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Steamboat Magazine

The Green Place

04/01/2008 01:00AM ● By Gena Fischer

Spring-Summer 2008:

The Green Place

by Gena Fischer

Kent Eriksen and Katie Lindquist are off the grid       Of cycles and sunrooms: Katie and Kent wrk at Kent's necycling business and at keeping their home running efficiently. Photo courtesy of Enrico CaraccioloGreen living is the rave. But what’s it really like to live green? The only way to find out is to ask someone who does. Kent Eriksen and Katie Lindquist – familiar names in the Steamboat community – live off the grid. Both are local cycling legends. Kent is the founder of Moots, one of the first companies to produce titanium bikes. He sold the company in 2000 and now builds custom bikes as Kent Eriksen Cycles. Katie, his wife of five years, is a top endurance racer who met Kent when she was seeking sponsorship for an across-the-country bike race. “We hit if off, and in two months I was living here,” she says. “After he sponsored me, of course.”      “Here” for Katie and Kent is a 1,900-square-foot aspen log cabin that Kent began building after he purchased the land north of Strawberry Park in 1985. Because the acreage had no

access to utilities, Kent finished the home using all the “green” ideas available at the time. The Photo courtesy of Enrico Caraccioloelectricity comes from photovoltaics, their water source is a stream running behind the

house, and the heat comes from a big wood stove in the center of the living room. Propane provides power for the refrigerator and stove, as well as hot water.       “We’re environmentalists and Kent’s a dreamer, so this is the perfect place for us to be,” Katie says. In fact, evidence of Kent’s “dreaming” decorates the front yard – one of the more

interesting lawn ornaments you’ll find. It’s a bicycle connected to a very long cable running down the couple’s property, parallel to their driveway. It’s often mistaken for an old ski rope-tow. Actually, it’s a “cable glider,” a bicycle-powered cable pull similar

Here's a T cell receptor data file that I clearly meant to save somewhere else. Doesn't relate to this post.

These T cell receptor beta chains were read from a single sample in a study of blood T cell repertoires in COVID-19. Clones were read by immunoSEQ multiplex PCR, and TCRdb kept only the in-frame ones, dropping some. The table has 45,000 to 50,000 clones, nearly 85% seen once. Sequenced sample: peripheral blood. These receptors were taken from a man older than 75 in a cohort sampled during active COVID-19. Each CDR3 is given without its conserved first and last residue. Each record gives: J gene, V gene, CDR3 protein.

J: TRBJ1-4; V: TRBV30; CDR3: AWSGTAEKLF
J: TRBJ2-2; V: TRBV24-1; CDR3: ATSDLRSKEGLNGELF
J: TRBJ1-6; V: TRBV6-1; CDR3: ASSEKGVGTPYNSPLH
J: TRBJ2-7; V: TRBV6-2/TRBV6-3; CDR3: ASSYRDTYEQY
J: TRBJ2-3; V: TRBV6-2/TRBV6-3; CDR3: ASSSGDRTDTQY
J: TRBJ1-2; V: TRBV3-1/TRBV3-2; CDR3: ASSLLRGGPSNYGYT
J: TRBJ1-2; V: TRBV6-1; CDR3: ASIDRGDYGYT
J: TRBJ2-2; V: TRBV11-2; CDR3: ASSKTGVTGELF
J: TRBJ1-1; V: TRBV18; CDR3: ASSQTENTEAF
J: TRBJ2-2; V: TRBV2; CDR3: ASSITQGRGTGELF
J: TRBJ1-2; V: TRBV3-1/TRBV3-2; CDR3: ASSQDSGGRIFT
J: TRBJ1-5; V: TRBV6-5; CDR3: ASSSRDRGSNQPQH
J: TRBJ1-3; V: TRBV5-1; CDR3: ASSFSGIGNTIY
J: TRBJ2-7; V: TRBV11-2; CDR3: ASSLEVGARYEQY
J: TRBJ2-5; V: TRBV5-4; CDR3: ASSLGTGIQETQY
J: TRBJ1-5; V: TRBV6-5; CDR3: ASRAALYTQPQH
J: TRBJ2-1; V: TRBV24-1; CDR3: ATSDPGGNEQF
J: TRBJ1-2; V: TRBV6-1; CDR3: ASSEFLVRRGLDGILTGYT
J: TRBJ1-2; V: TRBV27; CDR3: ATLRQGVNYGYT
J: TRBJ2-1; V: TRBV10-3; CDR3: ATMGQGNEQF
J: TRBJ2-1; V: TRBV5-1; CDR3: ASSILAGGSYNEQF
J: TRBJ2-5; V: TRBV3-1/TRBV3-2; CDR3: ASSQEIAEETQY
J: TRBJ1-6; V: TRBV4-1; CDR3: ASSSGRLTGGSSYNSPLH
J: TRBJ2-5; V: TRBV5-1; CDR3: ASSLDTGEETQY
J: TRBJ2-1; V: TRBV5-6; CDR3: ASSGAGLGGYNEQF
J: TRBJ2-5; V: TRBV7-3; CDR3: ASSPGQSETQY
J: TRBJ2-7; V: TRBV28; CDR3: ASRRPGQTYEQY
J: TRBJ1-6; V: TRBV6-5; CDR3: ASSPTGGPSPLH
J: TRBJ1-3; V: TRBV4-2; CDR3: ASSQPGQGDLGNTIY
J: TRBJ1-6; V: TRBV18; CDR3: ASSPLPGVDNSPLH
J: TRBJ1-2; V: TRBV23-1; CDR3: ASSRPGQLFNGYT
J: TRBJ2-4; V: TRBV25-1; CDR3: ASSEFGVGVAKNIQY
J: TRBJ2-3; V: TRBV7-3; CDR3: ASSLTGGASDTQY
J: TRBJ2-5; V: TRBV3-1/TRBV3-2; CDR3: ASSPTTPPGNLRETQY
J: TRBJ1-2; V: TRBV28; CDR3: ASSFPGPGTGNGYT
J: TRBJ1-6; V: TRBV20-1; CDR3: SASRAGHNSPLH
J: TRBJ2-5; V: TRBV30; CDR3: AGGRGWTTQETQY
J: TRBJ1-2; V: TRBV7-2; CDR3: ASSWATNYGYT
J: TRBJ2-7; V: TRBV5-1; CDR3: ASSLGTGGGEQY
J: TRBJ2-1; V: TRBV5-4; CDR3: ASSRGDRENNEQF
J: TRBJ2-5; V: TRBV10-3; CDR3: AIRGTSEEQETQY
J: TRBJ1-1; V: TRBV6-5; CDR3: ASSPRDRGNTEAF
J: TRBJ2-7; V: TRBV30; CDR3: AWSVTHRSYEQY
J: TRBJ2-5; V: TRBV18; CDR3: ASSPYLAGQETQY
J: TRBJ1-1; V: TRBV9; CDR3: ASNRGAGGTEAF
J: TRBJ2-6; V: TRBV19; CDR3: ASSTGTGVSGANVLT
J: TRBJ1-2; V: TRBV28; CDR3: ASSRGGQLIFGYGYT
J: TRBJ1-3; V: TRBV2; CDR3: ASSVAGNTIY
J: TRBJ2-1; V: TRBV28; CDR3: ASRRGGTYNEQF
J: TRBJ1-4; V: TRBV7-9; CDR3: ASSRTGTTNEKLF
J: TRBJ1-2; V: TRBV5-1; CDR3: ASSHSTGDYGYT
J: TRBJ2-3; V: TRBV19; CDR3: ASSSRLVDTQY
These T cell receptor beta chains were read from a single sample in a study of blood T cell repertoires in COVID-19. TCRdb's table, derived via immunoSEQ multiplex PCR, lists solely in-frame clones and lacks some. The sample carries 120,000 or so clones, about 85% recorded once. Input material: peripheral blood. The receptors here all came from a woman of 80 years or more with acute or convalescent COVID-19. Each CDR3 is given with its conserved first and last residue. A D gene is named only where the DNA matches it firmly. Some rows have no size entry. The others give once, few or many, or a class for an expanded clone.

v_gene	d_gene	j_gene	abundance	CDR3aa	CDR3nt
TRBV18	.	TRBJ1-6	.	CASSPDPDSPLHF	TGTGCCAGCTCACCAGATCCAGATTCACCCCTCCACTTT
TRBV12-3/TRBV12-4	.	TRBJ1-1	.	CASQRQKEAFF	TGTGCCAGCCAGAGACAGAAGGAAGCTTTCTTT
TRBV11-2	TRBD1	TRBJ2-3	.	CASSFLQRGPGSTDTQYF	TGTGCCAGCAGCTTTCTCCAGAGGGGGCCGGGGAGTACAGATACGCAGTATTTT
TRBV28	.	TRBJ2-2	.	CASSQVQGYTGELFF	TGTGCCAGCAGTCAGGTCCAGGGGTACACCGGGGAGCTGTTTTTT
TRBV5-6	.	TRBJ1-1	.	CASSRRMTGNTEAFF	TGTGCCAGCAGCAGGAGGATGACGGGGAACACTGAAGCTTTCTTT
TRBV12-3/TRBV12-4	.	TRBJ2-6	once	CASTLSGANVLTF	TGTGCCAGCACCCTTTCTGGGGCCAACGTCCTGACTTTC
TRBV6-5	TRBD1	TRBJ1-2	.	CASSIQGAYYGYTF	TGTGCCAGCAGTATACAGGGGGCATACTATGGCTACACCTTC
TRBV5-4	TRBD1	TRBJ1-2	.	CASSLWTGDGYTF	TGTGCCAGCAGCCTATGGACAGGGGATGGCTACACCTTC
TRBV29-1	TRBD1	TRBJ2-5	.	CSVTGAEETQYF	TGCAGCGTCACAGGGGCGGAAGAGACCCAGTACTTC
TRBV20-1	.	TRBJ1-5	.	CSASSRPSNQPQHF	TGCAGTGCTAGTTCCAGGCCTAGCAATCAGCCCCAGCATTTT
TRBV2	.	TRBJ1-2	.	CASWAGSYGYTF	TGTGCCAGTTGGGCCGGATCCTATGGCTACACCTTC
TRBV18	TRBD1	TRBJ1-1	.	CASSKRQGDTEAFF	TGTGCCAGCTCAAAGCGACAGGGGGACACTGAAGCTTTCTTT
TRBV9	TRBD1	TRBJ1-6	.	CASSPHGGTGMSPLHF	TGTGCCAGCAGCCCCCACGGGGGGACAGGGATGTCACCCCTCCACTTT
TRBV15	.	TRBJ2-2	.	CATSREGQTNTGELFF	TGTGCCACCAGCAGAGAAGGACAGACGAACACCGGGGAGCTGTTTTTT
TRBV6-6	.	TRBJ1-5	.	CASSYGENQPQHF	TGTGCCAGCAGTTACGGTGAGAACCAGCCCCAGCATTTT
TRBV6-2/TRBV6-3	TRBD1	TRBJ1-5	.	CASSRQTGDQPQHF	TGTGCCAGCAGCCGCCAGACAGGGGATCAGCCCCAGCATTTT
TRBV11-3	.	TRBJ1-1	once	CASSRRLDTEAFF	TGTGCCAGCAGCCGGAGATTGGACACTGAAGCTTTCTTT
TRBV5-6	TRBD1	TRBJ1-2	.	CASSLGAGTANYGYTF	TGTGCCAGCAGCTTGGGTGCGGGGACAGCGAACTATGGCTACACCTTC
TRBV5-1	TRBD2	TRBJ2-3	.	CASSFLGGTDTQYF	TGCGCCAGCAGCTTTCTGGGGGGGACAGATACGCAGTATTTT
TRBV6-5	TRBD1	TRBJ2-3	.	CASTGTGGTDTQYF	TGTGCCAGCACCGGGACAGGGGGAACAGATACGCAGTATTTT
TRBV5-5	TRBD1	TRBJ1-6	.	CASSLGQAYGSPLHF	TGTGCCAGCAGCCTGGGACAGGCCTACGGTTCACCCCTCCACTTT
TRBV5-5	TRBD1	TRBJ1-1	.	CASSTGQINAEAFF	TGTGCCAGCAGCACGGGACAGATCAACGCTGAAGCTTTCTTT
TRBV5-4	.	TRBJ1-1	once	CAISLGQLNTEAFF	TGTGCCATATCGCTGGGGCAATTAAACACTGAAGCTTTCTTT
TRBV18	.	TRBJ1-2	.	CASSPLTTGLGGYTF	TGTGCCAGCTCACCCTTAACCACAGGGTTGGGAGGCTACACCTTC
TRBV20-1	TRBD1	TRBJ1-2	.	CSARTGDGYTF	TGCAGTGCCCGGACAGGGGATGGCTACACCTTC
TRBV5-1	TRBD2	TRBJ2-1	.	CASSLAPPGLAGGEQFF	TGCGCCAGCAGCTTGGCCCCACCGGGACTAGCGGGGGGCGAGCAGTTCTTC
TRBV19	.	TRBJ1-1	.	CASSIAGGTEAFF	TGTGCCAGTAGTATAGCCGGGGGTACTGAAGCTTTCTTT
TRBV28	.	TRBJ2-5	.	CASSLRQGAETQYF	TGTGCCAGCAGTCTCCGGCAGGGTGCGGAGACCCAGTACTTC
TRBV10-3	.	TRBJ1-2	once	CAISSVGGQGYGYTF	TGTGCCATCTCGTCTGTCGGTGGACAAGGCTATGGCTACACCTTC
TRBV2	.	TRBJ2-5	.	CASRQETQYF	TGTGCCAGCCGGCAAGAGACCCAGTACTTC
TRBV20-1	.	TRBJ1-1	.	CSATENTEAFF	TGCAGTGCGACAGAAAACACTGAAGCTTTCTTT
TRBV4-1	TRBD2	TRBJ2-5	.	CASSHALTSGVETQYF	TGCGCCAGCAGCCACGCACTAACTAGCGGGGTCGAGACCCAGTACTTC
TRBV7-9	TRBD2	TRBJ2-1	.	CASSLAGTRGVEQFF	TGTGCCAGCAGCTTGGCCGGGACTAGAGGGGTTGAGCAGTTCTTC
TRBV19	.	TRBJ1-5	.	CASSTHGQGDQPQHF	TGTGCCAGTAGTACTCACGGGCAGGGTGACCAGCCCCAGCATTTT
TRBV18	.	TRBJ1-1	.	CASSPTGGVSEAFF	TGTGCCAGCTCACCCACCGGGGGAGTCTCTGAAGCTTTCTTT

to one of Kent’s inventions nobeing used in major ski areas across the country for gondola car rescues. “Mining companies have shown a lot of interest in it for use in mining rescues,”

Kent adds. His inventing is on hold though, while he establishes his necycling business.

      The hobbit-like cabin stands next to the cable glider, and bears a striking resemblance to a tree house; Kent actually lived in one when he first moved to Steamboat. Aspen and pine trees brush against its roof. Inside the comforts of home await the couple after a long ride. A cozy living room is filled with flowering plants and a large, inviting brown couch. The small kitchen is outfitted with modern appliances, and two comfortable bedrooms plus a master bath anchor the sleeping area upstairs. The bathroom’s prize feature is an antique clafoot tub for soaking away soar muscles.    But this home comes with rules.    Space Invaders: Kent and Katie are masters of using abailable space. Photo courtesy of Enrico Caracciolo.“We have to be conservative with our power,” says Katie, who admits to occasionally firing up the generator. “Our lights are high-ly efficient, and they’re hooked up to DC batteries,” she says. “These batteries are charged during the sunlight hours from the solar energy panels on the roof. We turn off the lights when we’re not in the room, unplug things when they’re not being used, rarely watch TV and use a Coleman camping toaster.” Which, Katie adds, “makes the best toast.” And as for TV, “We only like the show Survivor anyway,” she says. In fact Katie’s only void is not being able to use a blodryer but – as she points to her short haircut – it’s not really an issue.       Katie compares their living environment to that of living in a hut. “When people ask us to join them on hut skiing trips, I tell them we live in one,” she says. And sometimes, she admits, “a nice hotel sounds pretty good. But this is an incredible place to live. We’re very private people so we love it. We can Nordic ski and mountain bike and not see anybody. So aside from the occasional inconvenience of our lifestyle, we wouldn’t have it any other way.”

    And as both Katie and Kent have shown with their successful business careers and extensive cycling resumes, labor isn’t something they lose sleep over. “I don’t mind the extra work,” Kent says. ”It’ll keep me busy when I’m retired. And we have the best back yard in the world.”